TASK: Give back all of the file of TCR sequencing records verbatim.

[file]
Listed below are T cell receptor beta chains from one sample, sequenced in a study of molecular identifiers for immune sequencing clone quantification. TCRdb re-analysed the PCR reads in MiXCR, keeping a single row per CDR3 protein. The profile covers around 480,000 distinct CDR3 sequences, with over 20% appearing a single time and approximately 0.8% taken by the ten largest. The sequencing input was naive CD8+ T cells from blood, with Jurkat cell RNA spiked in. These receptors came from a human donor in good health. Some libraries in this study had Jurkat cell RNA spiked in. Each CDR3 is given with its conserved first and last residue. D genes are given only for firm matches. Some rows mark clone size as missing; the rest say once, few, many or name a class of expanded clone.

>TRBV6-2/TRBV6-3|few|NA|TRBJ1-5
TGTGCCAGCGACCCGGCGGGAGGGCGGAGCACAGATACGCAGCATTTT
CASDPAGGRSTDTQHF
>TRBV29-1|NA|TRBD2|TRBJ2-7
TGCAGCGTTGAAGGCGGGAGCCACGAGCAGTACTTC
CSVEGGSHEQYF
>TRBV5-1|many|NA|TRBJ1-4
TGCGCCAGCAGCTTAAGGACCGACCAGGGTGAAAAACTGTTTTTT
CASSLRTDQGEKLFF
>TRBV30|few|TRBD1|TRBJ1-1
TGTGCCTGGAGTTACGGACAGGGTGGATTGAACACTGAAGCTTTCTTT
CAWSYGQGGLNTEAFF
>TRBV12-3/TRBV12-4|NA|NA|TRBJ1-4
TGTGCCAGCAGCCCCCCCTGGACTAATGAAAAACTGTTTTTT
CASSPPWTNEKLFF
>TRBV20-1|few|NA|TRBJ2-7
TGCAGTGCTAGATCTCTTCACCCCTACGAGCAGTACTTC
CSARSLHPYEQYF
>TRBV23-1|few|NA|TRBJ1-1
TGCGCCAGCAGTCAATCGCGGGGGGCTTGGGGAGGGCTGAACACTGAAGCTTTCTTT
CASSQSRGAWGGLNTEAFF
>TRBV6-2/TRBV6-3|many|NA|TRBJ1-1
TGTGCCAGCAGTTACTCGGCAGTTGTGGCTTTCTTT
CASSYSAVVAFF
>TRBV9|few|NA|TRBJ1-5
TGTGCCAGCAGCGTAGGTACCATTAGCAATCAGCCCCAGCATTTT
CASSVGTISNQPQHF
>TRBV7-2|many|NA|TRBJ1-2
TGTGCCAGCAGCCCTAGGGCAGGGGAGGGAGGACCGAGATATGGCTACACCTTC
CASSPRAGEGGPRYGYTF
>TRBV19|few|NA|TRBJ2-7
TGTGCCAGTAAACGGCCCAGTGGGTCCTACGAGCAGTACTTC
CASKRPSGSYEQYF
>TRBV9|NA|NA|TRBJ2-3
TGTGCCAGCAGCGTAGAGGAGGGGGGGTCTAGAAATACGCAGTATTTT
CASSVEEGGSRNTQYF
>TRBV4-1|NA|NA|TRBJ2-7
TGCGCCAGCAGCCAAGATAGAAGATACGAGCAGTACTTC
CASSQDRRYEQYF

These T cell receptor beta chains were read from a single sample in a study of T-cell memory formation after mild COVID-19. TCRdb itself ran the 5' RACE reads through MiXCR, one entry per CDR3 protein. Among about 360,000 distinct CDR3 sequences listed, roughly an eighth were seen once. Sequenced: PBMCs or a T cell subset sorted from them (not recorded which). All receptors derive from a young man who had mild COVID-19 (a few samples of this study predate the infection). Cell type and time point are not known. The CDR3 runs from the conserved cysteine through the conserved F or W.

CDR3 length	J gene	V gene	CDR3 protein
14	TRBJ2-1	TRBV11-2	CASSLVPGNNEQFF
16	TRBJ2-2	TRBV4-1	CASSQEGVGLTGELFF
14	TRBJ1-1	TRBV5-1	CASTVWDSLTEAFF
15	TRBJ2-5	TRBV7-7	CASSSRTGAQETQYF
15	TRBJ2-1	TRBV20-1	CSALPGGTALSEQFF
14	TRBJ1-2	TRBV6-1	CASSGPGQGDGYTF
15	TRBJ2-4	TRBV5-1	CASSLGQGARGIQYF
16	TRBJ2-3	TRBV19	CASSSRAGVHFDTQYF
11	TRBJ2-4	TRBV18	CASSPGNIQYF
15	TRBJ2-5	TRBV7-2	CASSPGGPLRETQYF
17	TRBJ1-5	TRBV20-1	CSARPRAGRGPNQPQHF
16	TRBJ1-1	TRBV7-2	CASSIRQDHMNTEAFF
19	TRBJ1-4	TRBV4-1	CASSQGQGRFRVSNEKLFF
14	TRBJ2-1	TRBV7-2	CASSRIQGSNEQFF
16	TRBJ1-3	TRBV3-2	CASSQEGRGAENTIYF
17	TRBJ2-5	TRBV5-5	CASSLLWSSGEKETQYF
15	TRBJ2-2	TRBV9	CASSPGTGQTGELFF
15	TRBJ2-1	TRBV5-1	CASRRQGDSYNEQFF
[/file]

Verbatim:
Listed below are T cell receptor beta chains from one sample, sequenced in a study of molecular identifiers for immune sequencing clone quantification. TCRdb re-analysed the PCR reads in MiXCR, keeping a single row per CDR3 protein. The profile covers around 480,000 distinct CDR3 sequences, with over 20% appearing a single time and approximately 0.8% taken by the ten largest. The sequencing input was naive CD8+ T cells from blood, with Jurkat cell RNA spiked in. These receptors came from a human donor in good health. Some libraries in this study had Jurkat cell RNA spiked in. Each CDR3 is given with its conserved first and last residue. D genes are given only for firm matches. Some rows mark clone size as missing; the rest say once, few, many or name a class of expanded clone.

>TRBV6-2/TRBV6-3|few|NA|TRBJ1-5
TGTGCCAGCGACCCGGCGGGAGGGCGGAGCACAGATACGCAGCATTTT
CASDPAGGRSTDTQHF
>TRBV29-1|NA|TRBD2|TRBJ2-7
TGCAGCGTTGAAGGCGGGAGCCACGAGCAGTACTTC
CSVEGGSHEQYF
>TRBV5-1|many|NA|TRBJ1-4
TGCGCCAGCAGCTTAAGGACCGACCAGGGTGAAAAACTGTTTTTT
CASSLRTDQGEKLFF
>TRBV30|few|TRBD1|TRBJ1-1
TGTGCCTGGAGTTACGGACAGGGTGGATTGAACACTGAAGCTTTCTTT
CAWSYGQGGLNTEAFF
>TRBV12-3/TRBV12-4|NA|NA|TRBJ1-4
TGTGCCAGCAGCCCCCCCTGGACTAATGAAAAACTGTTTTTT
CASSPPWTNEKLFF
>TRBV20-1|few|NA|TRBJ2-7
TGCAGTGCTAGATCTCTTCACCCCTACGAGCAGTACTTC
CSARSLHPYEQYF
>TRBV23-1|few|NA|TRBJ1-1
TGCGCCAGCAGTCAATCGCGGGGGGCTTGGGGAGGGCTGAACACTGAAGCTTTCTTT
CASSQSRGAWGGLNTEAFF
>TRBV6-2/TRBV6-3|many|NA|TRBJ1-1
TGTGCCAGCAGTTACTCGGCAGTTGTGGCTTTCTTT
CASSYSAVVAFF
>TRBV9|few|NA|TRBJ1-5
TGTGCCAGCAGCGTAGGTACCATTAGCAATCAGCCCCAGCATTTT
CASSVGTISNQPQHF
>TRBV7-2|many|NA|TRBJ1-2
TGTGCCAGCAGCCCTAGGGCAGGGGAGGGAGGACCGAGATATGGCTACACCTTC
CASSPRAGEGGPRYGYTF
>TRBV19|few|NA|TRBJ2-7
TGTGCCAGTAAACGGCCCAGTGGGTCCTACGAGCAGTACTTC
CASKRPSGSYEQYF
>TRBV9|NA|NA|TRBJ2-3
TGTGCCAGCAGCGTAGAGGAGGGGGGGTCTAGAAATACGCAGTATTTT
CASSVEEGGSRNTQYF
>TRBV4-1|NA|NA|TRBJ2-7
TGCGCCAGCAGCCAAGATAGAAGATACGAGCAGTACTTC
CASSQDRRYEQYF

These T cell receptor beta chains were read from a single sample in a study of T-cell memory formation after mild COVID-19. TCRdb itself ran the 5' RACE reads through MiXCR, one entry per CDR3 protein. Among about 360,000 distinct CDR3 sequences listed, roughly an eighth were seen once. Sequenced: PBMCs or a T cell subset sorted from them (not recorded which). All receptors derive from a young man who had mild COVID-19 (a few samples of this study predate the infection). Cell type and time point are not known. The CDR3 runs from the conserved cysteine through the conserved F or W.

CDR3 length	J gene	V gene	CDR3 protein
14	TRBJ2-1	TRBV11-2	CASSLVPGNNEQFF
16	TRBJ2-2	TRBV4-1	CASSQEGVGLTGELFF
14	TRBJ1-1	TRBV5-1	CASTVWDSLTEAFF
15	TRBJ2-5	TRBV7-7	CASSSRTGAQETQYF
15	TRBJ2-1	TRBV20-1	CSALPGGTALSEQFF
14	TRBJ1-2	TRBV6-1	CASSGPGQGDGYTF
15	TRBJ2-4	TRBV5-1	CASSLGQGARGIQYF
16	TRBJ2-3	TRBV19	CASSSRAGVHFDTQYF
11	TRBJ2-4	TRBV18	CASSPGNIQYF
15	TRBJ2-5	TRBV7-2	CASSPGGPLRETQYF
17	TRBJ1-5	TRBV20-1	CSARPRAGRGPNQPQHF
16	TRBJ1-1	TRBV7-2	CASSIRQDHMNTEAFF
19	TRBJ1-4	TRBV4-1	CASSQGQGRFRVSNEKLFF
14	TRBJ2-1	TRBV7-2	CASSRIQGSNEQFF
16	TRBJ1-3	TRBV3-2	CASSQEGRGAENTIYF
17	TRBJ2-5	TRBV5-5	CASSLLWSSGEKETQYF
15	TRBJ2-2	TRBV9	CASSPGTGQTGELFF
15	TRBJ2-1	TRBV5-1	CASRRQGDSYNEQFF